Pigouchet appears to have introduced the criblé technique, in which the black areas of a woodblock are punched with white dots, giving the page a lively tonality. Philipee Pigouchet’s collaboration with Simon Vostre lasted for over 18 years, during which period the duo produced hundreds of Books of Hours for European readers. The almanac was apparently kept standing in type for use in several Pigouchet editions .

Here are the 22 full page images

a.ii Astronomical man , with black criblé ground and the representations of the four temperaments as cornerpieces.


a.ii  the Holy Grail


b.i Martyrdom of St John


b.iii betrayal The Arrest of Christ . Judas with his bag of Gold.


b.Vii  The tree of Jesse

&. b.viii Mary: Annunciation

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c .vi The Virgin Mary the visitation Mary& Elizabeth

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d.iii Crucifixon

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d.iiii. Pentecost

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d.v  Christs Birth,in the manger.


d.vii   Shepherds at work

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e.i Adoration of the Shepherds “Gobin le Gay & Le Jean Roger” e.ii Virgin and child  adoration of the Magi.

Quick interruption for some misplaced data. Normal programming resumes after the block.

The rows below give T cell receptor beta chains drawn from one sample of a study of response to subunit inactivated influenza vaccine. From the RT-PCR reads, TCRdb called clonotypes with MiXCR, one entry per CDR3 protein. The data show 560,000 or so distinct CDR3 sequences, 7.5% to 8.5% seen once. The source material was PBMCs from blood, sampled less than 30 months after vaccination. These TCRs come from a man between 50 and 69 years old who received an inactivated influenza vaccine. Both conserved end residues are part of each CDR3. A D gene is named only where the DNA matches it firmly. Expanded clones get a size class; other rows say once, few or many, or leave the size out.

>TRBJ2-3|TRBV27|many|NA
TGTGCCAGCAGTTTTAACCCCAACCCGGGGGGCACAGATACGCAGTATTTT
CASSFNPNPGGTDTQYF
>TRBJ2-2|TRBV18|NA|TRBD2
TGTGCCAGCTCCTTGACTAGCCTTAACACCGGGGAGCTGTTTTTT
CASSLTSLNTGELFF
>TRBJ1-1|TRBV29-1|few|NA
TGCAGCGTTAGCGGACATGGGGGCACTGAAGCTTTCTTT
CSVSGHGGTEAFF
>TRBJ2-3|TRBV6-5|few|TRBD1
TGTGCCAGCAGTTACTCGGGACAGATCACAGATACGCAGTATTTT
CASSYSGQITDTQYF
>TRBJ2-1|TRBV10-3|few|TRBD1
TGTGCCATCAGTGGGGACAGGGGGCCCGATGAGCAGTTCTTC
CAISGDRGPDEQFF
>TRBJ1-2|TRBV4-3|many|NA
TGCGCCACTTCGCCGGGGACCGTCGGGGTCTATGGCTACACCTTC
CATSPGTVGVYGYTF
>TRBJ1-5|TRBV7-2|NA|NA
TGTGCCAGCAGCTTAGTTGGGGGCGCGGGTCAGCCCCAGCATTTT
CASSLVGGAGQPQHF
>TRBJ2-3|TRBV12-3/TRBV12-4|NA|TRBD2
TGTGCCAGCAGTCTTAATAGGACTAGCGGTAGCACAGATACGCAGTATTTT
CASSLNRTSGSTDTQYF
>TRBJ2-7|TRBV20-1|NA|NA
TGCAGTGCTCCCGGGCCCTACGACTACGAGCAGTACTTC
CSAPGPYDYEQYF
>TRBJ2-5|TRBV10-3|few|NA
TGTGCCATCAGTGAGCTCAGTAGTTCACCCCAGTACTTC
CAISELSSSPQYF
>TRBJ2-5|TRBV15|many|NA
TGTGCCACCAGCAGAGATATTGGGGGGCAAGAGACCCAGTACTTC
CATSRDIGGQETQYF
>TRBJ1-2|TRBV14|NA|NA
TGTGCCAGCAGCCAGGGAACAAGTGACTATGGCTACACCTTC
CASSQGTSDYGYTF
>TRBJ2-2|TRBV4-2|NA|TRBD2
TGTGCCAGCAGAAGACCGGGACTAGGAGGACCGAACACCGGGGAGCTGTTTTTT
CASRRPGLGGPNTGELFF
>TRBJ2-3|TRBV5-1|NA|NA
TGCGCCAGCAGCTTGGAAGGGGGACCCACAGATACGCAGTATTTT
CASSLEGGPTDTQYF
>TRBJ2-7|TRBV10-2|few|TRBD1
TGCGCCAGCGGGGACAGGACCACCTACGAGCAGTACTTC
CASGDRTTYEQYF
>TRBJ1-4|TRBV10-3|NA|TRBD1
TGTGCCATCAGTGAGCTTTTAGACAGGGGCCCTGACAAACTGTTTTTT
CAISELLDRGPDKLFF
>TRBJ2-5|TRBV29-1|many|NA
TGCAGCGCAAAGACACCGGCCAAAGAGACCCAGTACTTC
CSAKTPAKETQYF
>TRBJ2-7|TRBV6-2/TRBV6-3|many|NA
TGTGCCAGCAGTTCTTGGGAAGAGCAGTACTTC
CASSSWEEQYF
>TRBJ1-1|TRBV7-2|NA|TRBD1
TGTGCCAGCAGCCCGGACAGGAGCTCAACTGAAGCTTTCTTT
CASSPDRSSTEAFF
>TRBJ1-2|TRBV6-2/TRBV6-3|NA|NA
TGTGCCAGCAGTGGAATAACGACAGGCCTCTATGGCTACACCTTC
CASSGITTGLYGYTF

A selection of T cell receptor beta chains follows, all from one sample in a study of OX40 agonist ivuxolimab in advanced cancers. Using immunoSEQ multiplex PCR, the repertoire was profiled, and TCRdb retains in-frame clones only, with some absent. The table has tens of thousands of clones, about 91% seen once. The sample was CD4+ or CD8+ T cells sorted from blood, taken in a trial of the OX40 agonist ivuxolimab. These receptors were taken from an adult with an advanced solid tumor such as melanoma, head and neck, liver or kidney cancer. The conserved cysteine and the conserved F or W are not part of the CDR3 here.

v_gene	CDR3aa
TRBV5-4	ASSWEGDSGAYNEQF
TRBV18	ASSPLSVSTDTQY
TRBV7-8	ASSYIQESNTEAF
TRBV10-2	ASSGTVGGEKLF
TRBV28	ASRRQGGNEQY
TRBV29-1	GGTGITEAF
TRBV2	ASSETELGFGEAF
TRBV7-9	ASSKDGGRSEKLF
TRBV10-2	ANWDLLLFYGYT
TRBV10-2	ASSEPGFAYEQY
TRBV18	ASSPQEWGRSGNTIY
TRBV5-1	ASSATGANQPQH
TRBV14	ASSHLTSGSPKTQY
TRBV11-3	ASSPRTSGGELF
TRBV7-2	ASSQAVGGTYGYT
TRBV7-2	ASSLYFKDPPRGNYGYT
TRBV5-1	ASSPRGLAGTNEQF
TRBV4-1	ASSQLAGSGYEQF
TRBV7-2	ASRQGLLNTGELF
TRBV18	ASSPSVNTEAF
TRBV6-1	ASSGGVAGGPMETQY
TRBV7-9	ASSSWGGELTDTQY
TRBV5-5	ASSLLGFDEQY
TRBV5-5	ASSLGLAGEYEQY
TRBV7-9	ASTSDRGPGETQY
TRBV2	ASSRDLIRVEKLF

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e.iii Presentation at the Temple

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e.v Flight into Egypt

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e.viii Death of the virgin “Pieta”

DSC_0029  Death of Uriah & f.vii Bathsheba

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g.vii Last judgment & g.viii Feast

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i.iii Holy trinity and church(Master of Anne of Brittany)or Meister Apokalypsenrose

DSC_0028 6 The Deposition Christ post cross Entombment.

DSC_0027 6k.viii assumption

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Pigouchet  used woodcuts based on designs by two of the leading illuminators of the period, the Master of the Très Petites Heures of Anne of Brittany and Jean Pichore. DSC_0032 5The Adoration of the Magi, Presentation to the Temple, Escape to Egypt, Death of the Virgin, David and Betsabea .